Twitter is much more fast-paced and interactive than Facebook and MySpace, as users can almost instantly view and reply to the "tweets," as updates are known, of people and companies they choose to follow.
LinkedIn, a forum to post individuals' business profiles, claims more than 36 million members in more than 200 countries. Most people interviewed for this report said they saw it as an invaluable tool for business networking and executive recruitment but viewed it as less worthwhile for companies' marketing purposes.
As might be expected of such rapidly evolving phenomena, the business models and features of the social-networking sites change frequently. Facebook is readying a new home page, news feed and functionality for corporate pages.
Susan Black, managing partner of consultancy Susan Black Associates, said social-networking sites are not all created equal. "You have to know the etiquette," she said. "You have to know the audience. You have to know what's acceptable."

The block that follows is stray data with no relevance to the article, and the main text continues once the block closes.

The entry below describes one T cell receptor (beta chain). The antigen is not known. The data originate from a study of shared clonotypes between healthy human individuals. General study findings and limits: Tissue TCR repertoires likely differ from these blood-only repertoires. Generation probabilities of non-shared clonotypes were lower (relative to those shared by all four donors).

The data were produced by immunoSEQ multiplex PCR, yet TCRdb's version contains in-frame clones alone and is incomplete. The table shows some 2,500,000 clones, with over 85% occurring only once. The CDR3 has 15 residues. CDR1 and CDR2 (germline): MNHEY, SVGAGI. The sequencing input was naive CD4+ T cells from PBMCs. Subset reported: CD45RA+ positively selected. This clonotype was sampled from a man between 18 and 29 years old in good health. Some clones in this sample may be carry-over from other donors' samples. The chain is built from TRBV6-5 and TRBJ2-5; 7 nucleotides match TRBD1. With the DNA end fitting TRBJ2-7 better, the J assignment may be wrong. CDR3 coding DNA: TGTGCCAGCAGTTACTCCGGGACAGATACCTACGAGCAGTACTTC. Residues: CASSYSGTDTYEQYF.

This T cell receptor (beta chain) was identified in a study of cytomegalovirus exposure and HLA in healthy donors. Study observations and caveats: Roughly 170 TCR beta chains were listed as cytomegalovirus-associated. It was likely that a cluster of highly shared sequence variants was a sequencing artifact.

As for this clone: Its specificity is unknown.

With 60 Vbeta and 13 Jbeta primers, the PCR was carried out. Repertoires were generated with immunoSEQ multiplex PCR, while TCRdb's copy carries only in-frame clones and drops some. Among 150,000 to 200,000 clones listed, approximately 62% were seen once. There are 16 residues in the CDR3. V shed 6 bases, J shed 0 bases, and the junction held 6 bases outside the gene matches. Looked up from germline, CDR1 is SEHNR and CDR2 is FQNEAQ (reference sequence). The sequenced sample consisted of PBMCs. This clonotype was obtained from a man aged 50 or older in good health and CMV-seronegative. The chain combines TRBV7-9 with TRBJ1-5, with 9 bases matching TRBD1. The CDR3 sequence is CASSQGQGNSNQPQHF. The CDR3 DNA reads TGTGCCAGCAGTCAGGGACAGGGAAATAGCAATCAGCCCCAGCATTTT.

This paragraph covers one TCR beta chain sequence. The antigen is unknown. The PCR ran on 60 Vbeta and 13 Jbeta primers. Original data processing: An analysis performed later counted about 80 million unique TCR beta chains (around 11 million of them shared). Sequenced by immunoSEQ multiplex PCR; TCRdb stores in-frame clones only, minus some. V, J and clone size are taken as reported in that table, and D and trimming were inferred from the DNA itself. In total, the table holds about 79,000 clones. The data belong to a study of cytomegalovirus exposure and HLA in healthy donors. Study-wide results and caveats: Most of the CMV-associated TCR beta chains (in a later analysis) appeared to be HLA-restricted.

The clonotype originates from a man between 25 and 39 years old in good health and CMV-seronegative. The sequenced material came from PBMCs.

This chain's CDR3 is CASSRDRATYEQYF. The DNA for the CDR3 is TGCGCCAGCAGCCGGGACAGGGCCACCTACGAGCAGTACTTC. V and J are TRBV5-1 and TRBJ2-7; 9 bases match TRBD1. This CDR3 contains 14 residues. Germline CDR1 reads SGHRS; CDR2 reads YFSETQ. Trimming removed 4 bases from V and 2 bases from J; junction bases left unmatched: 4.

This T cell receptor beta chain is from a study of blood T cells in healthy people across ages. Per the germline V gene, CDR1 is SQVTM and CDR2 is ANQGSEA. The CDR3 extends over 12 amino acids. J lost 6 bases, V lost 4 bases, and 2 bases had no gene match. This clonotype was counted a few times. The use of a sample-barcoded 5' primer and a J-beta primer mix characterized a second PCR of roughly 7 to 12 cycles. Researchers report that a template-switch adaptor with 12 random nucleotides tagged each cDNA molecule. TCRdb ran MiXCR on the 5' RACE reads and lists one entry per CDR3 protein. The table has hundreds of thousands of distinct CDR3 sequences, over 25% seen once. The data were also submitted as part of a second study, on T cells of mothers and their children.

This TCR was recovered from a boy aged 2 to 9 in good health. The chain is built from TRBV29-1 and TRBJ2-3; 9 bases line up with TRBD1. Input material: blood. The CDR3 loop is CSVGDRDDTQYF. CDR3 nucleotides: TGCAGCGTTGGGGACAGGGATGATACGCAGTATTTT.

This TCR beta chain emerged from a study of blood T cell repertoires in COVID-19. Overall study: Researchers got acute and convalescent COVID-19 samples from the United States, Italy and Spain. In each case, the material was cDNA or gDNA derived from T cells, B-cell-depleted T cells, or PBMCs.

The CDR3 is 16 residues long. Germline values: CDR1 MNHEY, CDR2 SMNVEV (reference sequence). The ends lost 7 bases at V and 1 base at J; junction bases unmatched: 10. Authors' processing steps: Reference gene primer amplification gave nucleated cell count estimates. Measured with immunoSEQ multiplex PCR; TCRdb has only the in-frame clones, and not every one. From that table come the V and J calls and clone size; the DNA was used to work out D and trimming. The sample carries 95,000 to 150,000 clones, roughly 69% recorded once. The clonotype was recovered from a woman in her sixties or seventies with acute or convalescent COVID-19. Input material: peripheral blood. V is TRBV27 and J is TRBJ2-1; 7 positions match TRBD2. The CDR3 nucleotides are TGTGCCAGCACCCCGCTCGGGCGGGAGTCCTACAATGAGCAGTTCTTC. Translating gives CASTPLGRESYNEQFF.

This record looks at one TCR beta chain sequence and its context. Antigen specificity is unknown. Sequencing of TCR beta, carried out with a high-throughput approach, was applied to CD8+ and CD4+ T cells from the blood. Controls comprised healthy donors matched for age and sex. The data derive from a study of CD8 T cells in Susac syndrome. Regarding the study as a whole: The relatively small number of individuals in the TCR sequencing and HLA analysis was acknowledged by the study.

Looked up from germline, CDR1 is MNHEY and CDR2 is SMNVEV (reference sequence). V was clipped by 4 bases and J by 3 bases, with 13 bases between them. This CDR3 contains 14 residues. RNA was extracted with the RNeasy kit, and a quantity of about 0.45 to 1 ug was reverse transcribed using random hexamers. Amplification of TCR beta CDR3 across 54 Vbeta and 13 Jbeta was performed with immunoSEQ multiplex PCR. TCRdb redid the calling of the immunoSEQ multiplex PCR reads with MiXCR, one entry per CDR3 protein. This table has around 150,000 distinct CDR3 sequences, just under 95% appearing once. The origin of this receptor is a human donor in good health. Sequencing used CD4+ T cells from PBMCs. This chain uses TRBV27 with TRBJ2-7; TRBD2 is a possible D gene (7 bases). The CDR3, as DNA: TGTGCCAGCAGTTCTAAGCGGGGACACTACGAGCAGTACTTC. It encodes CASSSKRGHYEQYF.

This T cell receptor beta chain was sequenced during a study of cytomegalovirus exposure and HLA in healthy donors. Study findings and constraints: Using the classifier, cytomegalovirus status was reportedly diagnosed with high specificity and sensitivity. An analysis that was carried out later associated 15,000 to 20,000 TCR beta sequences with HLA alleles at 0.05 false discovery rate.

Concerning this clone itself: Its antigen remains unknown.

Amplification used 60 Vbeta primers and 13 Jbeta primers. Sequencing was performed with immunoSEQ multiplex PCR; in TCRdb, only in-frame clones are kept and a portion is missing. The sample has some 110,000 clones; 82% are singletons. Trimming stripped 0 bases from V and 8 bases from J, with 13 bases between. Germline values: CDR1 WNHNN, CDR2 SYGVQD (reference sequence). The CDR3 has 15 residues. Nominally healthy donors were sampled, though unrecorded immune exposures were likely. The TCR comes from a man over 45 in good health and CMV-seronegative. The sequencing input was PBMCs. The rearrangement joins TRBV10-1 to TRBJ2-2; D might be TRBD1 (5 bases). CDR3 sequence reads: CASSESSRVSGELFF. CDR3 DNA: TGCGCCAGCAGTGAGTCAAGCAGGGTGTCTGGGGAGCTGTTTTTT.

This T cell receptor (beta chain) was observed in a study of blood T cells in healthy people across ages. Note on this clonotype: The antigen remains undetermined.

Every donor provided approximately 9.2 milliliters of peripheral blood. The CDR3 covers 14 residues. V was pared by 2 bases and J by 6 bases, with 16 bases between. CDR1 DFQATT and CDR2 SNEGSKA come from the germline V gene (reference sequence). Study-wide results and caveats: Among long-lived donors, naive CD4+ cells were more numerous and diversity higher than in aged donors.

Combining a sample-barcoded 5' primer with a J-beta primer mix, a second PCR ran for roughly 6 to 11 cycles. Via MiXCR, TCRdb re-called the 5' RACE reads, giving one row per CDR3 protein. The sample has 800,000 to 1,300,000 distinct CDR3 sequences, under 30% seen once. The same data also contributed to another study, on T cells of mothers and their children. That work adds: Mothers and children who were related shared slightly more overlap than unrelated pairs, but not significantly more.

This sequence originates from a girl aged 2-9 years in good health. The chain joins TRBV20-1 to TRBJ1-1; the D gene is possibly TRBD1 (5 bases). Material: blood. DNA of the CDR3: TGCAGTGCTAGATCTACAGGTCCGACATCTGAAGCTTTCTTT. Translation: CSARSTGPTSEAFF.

In general, companies can create their own pages on these sites for free, though the staffing needed to maintain a vibrant, updated presence can be expensive.
Countless travel agents and agencies, suppliers and destinations are diving into the social-networking and social-media wave. Here are quick summaries of the experiences of a few pioneers from the travel sector:
Amber Blecker, Cruises Inc.
Amber Blecker, a home-based agent affiliated with World Travel Holdings' Cruises Inc., is an avid photographer with an Elite Cruise Counselor certification from the Cruise Lines International Association.